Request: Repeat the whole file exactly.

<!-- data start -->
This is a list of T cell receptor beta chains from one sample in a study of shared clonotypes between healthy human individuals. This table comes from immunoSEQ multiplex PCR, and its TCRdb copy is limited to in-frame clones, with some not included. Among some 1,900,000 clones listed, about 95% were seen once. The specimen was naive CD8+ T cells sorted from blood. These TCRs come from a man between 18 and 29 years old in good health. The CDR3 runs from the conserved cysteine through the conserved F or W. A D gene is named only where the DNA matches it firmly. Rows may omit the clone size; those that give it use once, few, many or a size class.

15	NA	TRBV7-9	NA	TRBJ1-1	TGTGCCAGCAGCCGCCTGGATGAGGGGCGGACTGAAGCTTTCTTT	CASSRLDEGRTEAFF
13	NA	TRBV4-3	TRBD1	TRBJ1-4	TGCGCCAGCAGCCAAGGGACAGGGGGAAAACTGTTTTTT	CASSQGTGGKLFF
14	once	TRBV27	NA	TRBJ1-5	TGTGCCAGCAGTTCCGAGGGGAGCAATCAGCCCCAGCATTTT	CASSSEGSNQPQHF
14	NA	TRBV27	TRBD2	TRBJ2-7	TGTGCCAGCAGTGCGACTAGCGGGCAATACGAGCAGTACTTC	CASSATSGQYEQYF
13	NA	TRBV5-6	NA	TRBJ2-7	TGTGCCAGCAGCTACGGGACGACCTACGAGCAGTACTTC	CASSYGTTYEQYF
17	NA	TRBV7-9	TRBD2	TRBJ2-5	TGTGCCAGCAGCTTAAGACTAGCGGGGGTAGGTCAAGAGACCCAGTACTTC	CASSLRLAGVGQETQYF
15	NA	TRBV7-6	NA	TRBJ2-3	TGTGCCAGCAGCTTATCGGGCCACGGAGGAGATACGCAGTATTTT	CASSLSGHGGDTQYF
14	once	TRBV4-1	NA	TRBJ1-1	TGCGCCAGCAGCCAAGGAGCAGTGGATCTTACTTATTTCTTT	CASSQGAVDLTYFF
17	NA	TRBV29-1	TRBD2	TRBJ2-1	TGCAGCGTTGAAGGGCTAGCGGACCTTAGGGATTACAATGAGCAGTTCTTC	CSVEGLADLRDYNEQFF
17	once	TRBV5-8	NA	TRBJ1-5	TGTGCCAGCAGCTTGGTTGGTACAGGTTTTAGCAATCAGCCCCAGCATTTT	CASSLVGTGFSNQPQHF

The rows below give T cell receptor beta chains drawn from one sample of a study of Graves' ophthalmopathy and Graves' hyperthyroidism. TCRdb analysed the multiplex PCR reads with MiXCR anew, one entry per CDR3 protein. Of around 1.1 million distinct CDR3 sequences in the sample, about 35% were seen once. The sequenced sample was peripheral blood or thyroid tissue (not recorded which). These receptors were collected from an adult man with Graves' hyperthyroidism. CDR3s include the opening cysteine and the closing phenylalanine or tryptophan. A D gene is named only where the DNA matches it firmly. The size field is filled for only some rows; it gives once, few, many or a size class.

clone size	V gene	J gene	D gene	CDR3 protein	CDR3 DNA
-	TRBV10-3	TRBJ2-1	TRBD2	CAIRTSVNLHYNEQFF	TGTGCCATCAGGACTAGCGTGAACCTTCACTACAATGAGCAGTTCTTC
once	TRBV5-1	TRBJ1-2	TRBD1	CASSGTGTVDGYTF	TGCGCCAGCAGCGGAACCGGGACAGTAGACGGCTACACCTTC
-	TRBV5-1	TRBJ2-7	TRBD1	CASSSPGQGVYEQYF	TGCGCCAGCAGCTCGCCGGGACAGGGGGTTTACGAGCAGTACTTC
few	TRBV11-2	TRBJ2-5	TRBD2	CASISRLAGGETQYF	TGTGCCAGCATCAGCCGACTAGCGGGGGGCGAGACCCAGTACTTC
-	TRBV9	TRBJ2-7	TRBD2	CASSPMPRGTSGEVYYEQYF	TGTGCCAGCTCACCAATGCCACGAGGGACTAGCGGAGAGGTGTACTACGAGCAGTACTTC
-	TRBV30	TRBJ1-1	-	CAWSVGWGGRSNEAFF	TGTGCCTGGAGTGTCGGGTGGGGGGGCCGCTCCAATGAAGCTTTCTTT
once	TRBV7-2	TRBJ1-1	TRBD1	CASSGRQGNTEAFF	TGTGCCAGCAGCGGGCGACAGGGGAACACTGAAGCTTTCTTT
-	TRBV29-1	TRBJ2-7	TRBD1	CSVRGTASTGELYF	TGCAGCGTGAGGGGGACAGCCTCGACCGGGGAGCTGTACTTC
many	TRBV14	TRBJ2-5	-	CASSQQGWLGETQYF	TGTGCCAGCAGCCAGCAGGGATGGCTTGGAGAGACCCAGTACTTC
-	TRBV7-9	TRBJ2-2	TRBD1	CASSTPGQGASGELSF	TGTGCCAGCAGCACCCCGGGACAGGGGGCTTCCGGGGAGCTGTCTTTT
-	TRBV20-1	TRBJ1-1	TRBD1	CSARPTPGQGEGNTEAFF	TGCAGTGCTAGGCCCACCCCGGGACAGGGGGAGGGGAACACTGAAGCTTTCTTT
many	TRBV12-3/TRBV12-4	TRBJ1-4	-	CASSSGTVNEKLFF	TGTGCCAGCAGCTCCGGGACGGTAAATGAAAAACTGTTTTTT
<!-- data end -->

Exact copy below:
This is a list of T cell receptor beta chains from one sample in a study of shared clonotypes between healthy human individuals. This table comes from immunoSEQ multiplex PCR, and its TCRdb copy is limited to in-frame clones, with some not included. Among some 1,900,000 clones listed, about 95% were seen once. The specimen was naive CD8+ T cells sorted from blood. These TCRs come from a man between 18 and 29 years old in good health. The CDR3 runs from the conserved cysteine through the conserved F or W. A D gene is named only where the DNA matches it firmly. Rows may omit the clone size; those that give it use once, few, many or a size class.

15	NA	TRBV7-9	NA	TRBJ1-1	TGTGCCAGCAGCCGCCTGGATGAGGGGCGGACTGAAGCTTTCTTT	CASSRLDEGRTEAFF
13	NA	TRBV4-3	TRBD1	TRBJ1-4	TGCGCCAGCAGCCAAGGGACAGGGGGAAAACTGTTTTTT	CASSQGTGGKLFF
14	once	TRBV27	NA	TRBJ1-5	TGTGCCAGCAGTTCCGAGGGGAGCAATCAGCCCCAGCATTTT	CASSSEGSNQPQHF
14	NA	TRBV27	TRBD2	TRBJ2-7	TGTGCCAGCAGTGCGACTAGCGGGCAATACGAGCAGTACTTC	CASSATSGQYEQYF
13	NA	TRBV5-6	NA	TRBJ2-7	TGTGCCAGCAGCTACGGGACGACCTACGAGCAGTACTTC	CASSYGTTYEQYF
17	NA	TRBV7-9	TRBD2	TRBJ2-5	TGTGCCAGCAGCTTAAGACTAGCGGGGGTAGGTCAAGAGACCCAGTACTTC	CASSLRLAGVGQETQYF
15	NA	TRBV7-6	NA	TRBJ2-3	TGTGCCAGCAGCTTATCGGGCCACGGAGGAGATACGCAGTATTTT	CASSLSGHGGDTQYF
14	once	TRBV4-1	NA	TRBJ1-1	TGCGCCAGCAGCCAAGGAGCAGTGGATCTTACTTATTTCTTT	CASSQGAVDLTYFF
17	NA	TRBV29-1	TRBD2	TRBJ2-1	TGCAGCGTTGAAGGGCTAGCGGACCTTAGGGATTACAATGAGCAGTTCTTC	CSVEGLADLRDYNEQFF
17	once	TRBV5-8	NA	TRBJ1-5	TGTGCCAGCAGCTTGGTTGGTACAGGTTTTAGCAATCAGCCCCAGCATTTT	CASSLVGTGFSNQPQHF

The rows below give T cell receptor beta chains drawn from one sample of a study of Graves' ophthalmopathy and Graves' hyperthyroidism. TCRdb analysed the multiplex PCR reads with MiXCR anew, one entry per CDR3 protein. Of around 1.1 million distinct CDR3 sequences in the sample, about 35% were seen once. The sequenced sample was peripheral blood or thyroid tissue (not recorded which). These receptors were collected from an adult man with Graves' hyperthyroidism. CDR3s include the opening cysteine and the closing phenylalanine or tryptophan. A D gene is named only where the DNA matches it firmly. The size field is filled for only some rows; it gives once, few, many or a size class.

clone size	V gene	J gene	D gene	CDR3 protein	CDR3 DNA
-	TRBV10-3	TRBJ2-1	TRBD2	CAIRTSVNLHYNEQFF	TGTGCCATCAGGACTAGCGTGAACCTTCACTACAATGAGCAGTTCTTC
once	TRBV5-1	TRBJ1-2	TRBD1	CASSGTGTVDGYTF	TGCGCCAGCAGCGGAACCGGGACAGTAGACGGCTACACCTTC
-	TRBV5-1	TRBJ2-7	TRBD1	CASSSPGQGVYEQYF	TGCGCCAGCAGCTCGCCGGGACAGGGGGTTTACGAGCAGTACTTC
few	TRBV11-2	TRBJ2-5	TRBD2	CASISRLAGGETQYF	TGTGCCAGCATCAGCCGACTAGCGGGGGGCGAGACCCAGTACTTC
-	TRBV9	TRBJ2-7	TRBD2	CASSPMPRGTSGEVYYEQYF	TGTGCCAGCTCACCAATGCCACGAGGGACTAGCGGAGAGGTGTACTACGAGCAGTACTTC
-	TRBV30	TRBJ1-1	-	CAWSVGWGGRSNEAFF	TGTGCCTGGAGTGTCGGGTGGGGGGGCCGCTCCAATGAAGCTTTCTTT
once	TRBV7-2	TRBJ1-1	TRBD1	CASSGRQGNTEAFF	TGTGCCAGCAGCGGGCGACAGGGGAACACTGAAGCTTTCTTT
-	TRBV29-1	TRBJ2-7	TRBD1	CSVRGTASTGELYF	TGCAGCGTGAGGGGGACAGCCTCGACCGGGGAGCTGTACTTC
many	TRBV14	TRBJ2-5	-	CASSQQGWLGETQYF	TGTGCCAGCAGCCAGCAGGGATGGCTTGGAGAGACCCAGTACTTC
-	TRBV7-9	TRBJ2-2	TRBD1	CASSTPGQGASGELSF	TGTGCCAGCAGCACCCCGGGACAGGGGGCTTCCGGGGAGCTGTCTTTT
-	TRBV20-1	TRBJ1-1	TRBD1	CSARPTPGQGEGNTEAFF	TGCAGTGCTAGGCCCACCCCGGGACAGGGGGAGGGGAACACTGAAGCTTTCTTT
many	TRBV12-3/TRBV12-4	TRBJ1-4	-	CASSSGTVNEKLFF	TGTGCCAGCAGCTCCGGGACGGTAAATGAAAAACTGTTTTTT